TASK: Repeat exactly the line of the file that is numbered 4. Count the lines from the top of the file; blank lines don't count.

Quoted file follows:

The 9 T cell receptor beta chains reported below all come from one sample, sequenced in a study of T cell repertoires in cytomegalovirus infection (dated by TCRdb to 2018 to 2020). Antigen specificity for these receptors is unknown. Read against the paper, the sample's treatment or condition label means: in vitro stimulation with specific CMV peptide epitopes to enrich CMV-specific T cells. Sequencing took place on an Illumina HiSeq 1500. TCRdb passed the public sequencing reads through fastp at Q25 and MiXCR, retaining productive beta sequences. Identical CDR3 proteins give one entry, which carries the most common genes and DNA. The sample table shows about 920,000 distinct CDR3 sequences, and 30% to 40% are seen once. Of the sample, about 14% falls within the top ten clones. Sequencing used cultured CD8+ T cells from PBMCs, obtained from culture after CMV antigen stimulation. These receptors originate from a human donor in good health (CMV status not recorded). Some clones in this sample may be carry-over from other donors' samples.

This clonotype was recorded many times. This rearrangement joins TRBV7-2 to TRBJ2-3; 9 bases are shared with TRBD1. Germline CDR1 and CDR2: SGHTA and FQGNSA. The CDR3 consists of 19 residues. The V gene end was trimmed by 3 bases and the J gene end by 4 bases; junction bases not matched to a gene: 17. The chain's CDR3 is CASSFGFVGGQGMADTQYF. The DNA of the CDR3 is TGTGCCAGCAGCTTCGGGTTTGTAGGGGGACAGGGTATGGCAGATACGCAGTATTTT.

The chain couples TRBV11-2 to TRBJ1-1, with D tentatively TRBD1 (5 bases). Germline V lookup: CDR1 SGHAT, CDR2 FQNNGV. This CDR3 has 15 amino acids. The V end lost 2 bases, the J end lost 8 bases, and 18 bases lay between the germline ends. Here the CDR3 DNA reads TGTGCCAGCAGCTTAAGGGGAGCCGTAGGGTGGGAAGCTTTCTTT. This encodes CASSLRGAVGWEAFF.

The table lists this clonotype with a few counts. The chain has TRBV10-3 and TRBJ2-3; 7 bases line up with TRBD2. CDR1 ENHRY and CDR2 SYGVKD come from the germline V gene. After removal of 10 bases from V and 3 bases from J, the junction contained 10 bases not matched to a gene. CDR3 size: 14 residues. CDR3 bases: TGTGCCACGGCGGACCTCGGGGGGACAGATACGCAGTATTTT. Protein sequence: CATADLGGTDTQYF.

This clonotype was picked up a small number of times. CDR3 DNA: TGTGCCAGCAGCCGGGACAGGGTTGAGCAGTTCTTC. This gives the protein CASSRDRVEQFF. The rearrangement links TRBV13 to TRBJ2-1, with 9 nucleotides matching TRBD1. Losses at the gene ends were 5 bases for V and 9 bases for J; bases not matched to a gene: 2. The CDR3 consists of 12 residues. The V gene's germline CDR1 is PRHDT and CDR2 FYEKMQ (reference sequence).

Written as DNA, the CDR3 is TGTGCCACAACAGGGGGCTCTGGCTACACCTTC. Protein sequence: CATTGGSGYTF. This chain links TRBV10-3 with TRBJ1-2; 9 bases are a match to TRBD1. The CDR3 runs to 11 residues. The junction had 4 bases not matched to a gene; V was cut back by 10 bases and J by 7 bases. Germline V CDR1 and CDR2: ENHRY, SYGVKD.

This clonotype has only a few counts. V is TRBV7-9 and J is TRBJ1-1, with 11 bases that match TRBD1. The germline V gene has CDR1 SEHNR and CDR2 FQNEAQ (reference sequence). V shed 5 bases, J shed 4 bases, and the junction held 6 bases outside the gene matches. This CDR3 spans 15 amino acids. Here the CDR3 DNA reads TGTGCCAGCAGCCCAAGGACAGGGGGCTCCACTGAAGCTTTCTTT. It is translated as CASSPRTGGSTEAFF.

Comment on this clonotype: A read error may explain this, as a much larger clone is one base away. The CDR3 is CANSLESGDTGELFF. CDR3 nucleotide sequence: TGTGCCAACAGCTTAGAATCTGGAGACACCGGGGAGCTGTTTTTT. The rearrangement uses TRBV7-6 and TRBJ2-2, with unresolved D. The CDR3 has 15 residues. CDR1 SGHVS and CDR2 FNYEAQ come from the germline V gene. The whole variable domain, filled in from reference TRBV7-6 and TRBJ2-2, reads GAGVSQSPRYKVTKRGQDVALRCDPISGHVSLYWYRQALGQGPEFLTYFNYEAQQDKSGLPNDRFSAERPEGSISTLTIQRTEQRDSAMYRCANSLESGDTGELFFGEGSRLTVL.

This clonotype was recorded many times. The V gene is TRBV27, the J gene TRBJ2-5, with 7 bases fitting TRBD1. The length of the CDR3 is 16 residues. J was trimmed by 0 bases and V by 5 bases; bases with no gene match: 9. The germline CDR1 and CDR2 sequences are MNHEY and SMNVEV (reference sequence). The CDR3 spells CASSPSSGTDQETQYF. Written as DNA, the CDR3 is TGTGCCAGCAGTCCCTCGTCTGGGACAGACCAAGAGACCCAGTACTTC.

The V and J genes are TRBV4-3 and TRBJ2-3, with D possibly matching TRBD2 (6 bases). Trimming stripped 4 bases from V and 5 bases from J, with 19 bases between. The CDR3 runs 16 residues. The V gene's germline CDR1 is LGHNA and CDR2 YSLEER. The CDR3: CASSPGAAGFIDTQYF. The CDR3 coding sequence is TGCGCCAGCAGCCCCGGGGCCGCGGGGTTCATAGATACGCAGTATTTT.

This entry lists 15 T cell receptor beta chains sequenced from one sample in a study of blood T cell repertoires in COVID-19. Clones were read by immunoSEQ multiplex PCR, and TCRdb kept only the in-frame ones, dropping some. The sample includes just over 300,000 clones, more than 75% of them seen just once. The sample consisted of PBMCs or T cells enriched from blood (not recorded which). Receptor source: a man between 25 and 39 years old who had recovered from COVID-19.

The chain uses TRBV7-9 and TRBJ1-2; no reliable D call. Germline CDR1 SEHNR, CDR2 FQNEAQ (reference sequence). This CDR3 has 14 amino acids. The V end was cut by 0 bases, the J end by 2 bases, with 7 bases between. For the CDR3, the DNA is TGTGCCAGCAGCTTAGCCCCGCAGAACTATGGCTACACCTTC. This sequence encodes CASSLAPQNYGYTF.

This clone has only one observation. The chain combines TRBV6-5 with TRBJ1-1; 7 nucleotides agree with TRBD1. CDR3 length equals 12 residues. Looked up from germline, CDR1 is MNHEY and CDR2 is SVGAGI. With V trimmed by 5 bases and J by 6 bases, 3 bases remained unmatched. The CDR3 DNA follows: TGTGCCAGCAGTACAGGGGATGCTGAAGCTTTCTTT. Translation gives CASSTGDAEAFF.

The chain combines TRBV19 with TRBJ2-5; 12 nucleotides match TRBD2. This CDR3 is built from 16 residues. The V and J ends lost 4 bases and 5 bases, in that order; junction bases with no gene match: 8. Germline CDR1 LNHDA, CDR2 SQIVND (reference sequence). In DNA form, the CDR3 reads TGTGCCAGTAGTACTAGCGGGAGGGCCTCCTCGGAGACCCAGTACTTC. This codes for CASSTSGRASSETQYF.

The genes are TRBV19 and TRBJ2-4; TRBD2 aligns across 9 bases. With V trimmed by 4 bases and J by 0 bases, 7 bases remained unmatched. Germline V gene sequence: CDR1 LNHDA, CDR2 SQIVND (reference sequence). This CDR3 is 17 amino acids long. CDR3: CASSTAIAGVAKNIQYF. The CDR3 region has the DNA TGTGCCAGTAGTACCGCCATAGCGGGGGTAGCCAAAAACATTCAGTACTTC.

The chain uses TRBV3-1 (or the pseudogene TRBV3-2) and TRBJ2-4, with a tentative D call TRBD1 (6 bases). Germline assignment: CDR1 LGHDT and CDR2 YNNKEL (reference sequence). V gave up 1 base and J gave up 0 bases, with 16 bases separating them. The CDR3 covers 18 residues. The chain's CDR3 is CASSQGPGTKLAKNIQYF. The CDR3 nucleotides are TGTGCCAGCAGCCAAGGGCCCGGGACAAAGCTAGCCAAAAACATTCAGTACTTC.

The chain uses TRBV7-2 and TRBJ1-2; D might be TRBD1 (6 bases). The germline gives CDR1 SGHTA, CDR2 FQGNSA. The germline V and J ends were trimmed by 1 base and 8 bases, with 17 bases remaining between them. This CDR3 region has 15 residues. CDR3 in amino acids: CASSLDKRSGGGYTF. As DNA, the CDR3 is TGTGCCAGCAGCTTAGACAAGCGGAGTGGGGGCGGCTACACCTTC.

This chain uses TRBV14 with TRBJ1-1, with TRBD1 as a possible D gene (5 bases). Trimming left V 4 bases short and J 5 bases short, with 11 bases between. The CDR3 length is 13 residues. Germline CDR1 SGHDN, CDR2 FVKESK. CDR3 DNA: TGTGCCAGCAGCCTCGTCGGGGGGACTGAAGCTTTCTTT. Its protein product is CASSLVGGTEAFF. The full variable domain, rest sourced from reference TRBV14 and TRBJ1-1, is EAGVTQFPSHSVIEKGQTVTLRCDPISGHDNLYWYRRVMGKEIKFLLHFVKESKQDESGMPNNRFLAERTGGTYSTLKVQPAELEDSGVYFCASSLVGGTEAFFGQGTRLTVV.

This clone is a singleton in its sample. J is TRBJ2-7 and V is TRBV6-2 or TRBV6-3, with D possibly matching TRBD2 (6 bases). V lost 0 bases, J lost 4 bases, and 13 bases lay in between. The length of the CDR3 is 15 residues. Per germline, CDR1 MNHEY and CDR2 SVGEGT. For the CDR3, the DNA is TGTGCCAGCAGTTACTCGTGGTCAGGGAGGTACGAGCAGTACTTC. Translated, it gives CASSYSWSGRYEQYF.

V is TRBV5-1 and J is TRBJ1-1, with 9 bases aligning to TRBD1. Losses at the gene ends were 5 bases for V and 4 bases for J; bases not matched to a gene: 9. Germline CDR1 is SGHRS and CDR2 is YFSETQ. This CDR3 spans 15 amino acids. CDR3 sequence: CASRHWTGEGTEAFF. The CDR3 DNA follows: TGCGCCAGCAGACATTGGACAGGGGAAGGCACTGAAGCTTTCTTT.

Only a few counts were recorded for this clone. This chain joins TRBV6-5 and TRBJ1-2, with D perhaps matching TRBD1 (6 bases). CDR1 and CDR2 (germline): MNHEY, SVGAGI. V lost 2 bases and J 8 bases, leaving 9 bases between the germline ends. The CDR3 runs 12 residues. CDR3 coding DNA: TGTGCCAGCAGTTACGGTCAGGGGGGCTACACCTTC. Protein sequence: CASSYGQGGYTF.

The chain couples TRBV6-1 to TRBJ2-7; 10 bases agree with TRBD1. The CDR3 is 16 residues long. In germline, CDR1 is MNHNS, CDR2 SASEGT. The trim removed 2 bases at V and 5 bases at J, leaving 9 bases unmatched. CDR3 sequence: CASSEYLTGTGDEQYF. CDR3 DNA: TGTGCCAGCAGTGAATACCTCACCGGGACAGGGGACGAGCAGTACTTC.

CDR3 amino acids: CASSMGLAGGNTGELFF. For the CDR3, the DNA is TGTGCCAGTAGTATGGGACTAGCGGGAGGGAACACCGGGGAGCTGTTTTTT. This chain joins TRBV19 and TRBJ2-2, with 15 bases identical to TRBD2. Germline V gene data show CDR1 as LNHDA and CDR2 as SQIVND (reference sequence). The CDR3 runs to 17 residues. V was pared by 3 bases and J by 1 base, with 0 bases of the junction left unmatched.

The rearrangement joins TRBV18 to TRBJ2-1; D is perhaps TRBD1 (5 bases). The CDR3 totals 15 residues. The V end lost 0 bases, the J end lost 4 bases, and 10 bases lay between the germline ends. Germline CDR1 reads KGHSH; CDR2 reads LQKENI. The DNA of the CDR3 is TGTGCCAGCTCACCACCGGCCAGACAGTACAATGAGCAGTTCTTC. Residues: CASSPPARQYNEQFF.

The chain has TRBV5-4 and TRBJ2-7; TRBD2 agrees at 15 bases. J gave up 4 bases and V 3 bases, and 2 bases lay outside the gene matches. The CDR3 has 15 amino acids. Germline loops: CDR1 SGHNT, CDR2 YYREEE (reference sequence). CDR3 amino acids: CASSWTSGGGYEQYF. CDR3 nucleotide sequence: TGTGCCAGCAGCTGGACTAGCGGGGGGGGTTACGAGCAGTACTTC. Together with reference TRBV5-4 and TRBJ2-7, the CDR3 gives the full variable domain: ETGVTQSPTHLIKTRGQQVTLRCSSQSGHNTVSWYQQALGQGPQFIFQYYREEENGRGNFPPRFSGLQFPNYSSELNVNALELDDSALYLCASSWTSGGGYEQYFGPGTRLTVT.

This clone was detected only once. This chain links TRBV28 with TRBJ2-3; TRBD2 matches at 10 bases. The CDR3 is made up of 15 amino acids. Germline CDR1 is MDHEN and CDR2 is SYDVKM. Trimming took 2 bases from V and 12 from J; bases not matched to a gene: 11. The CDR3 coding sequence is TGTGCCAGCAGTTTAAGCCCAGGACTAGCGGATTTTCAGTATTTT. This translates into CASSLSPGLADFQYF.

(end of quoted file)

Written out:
The table lists this clonotype with a few counts. The chain has TRBV10-3 and TRBJ2-3; 7 bases line up with TRBD2. CDR1 ENHRY and CDR2 SYGVKD come from the germline V gene. After removal of 10 bases from V and 3 bases from J, the junction contained 10 bases not matched to a gene. CDR3 size: 14 residues. CDR3 bases: TGTGCCACGGCGGACCTCGGGGGGACAGATACGCAGTATTTT. Protein sequence: CATADLGGTDTQYF.